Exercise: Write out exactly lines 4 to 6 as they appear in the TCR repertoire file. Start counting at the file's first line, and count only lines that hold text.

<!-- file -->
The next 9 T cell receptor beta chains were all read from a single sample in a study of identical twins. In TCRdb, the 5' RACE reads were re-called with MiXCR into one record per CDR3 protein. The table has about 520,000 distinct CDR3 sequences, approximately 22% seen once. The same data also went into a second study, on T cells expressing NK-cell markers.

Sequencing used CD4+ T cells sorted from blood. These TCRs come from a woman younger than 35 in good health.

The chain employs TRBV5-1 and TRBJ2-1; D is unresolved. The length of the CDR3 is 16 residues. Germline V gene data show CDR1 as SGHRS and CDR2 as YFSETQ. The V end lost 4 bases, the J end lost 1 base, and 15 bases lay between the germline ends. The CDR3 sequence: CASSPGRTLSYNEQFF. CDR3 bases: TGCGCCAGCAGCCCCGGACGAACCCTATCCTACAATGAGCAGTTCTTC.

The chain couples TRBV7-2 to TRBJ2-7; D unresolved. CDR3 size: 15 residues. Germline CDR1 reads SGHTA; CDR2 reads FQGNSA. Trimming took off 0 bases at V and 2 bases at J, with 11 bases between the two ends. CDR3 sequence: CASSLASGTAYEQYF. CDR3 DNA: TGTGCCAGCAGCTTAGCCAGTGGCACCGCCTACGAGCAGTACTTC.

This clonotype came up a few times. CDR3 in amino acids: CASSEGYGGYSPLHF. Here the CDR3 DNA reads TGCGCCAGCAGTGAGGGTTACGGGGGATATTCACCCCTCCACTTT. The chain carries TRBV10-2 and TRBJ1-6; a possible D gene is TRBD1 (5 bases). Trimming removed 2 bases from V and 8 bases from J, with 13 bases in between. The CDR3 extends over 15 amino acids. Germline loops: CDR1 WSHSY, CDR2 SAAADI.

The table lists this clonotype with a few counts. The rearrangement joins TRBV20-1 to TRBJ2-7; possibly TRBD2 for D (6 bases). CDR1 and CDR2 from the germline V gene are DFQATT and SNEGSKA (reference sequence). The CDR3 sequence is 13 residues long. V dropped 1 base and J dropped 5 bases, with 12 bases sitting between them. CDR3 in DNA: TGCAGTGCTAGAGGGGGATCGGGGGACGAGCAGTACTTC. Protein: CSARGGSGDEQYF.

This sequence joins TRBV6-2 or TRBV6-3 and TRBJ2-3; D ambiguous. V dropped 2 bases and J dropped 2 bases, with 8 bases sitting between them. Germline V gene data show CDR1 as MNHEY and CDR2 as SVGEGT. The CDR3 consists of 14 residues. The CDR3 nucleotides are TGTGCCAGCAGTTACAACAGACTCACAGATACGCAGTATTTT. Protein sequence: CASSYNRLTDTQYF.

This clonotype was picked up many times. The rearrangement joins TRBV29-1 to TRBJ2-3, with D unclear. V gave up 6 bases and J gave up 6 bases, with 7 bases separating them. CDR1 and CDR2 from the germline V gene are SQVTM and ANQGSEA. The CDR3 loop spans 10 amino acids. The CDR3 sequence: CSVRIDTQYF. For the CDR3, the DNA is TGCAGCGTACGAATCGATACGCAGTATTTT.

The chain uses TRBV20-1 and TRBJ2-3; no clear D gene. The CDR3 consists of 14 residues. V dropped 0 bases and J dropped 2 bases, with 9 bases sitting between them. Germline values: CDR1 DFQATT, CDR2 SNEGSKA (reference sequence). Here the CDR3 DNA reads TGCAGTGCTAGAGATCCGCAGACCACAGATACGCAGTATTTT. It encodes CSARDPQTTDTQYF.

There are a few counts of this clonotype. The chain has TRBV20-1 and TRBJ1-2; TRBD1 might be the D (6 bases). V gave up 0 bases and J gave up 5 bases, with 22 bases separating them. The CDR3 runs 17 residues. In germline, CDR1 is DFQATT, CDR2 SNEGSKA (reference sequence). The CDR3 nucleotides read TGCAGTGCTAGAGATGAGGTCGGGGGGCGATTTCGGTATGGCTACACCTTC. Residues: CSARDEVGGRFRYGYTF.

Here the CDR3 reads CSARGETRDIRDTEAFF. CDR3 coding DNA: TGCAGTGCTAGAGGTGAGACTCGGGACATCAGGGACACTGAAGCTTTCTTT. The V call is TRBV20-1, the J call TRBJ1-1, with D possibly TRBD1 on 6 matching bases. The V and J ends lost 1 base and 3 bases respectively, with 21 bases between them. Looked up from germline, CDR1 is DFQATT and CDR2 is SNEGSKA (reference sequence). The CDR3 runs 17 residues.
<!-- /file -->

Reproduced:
The chain couples TRBV7-2 to TRBJ2-7; D unresolved. CDR3 size: 15 residues. Germline CDR1 reads SGHTA; CDR2 reads FQGNSA. Trimming took off 0 bases at V and 2 bases at J, with 11 bases between the two ends. CDR3 sequence: CASSLASGTAYEQYF. CDR3 DNA: TGTGCCAGCAGCTTAGCCAGTGGCACCGCCTACGAGCAGTACTTC.

This clonotype came up a few times. CDR3 in amino acids: CASSEGYGGYSPLHF. Here the CDR3 DNA reads TGCGCCAGCAGTGAGGGTTACGGGGGATATTCACCCCTCCACTTT. The chain carries TRBV10-2 and TRBJ1-6; a possible D gene is TRBD1 (5 bases). Trimming removed 2 bases from V and 8 bases from J, with 13 bases in between. The CDR3 extends over 15 amino acids. Germline loops: CDR1 WSHSY, CDR2 SAAADI.

The table lists this clonotype with a few counts. The rearrangement joins TRBV20-1 to TRBJ2-7; possibly TRBD2 for D (6 bases). CDR1 and CDR2 from the germline V gene are DFQATT and SNEGSKA (reference sequence). The CDR3 sequence is 13 residues long. V dropped 1 base and J dropped 5 bases, with 12 bases sitting between them. CDR3 in DNA: TGCAGTGCTAGAGGGGGATCGGGGGACGAGCAGTACTTC. Protein: CSARGGSGDEQYF.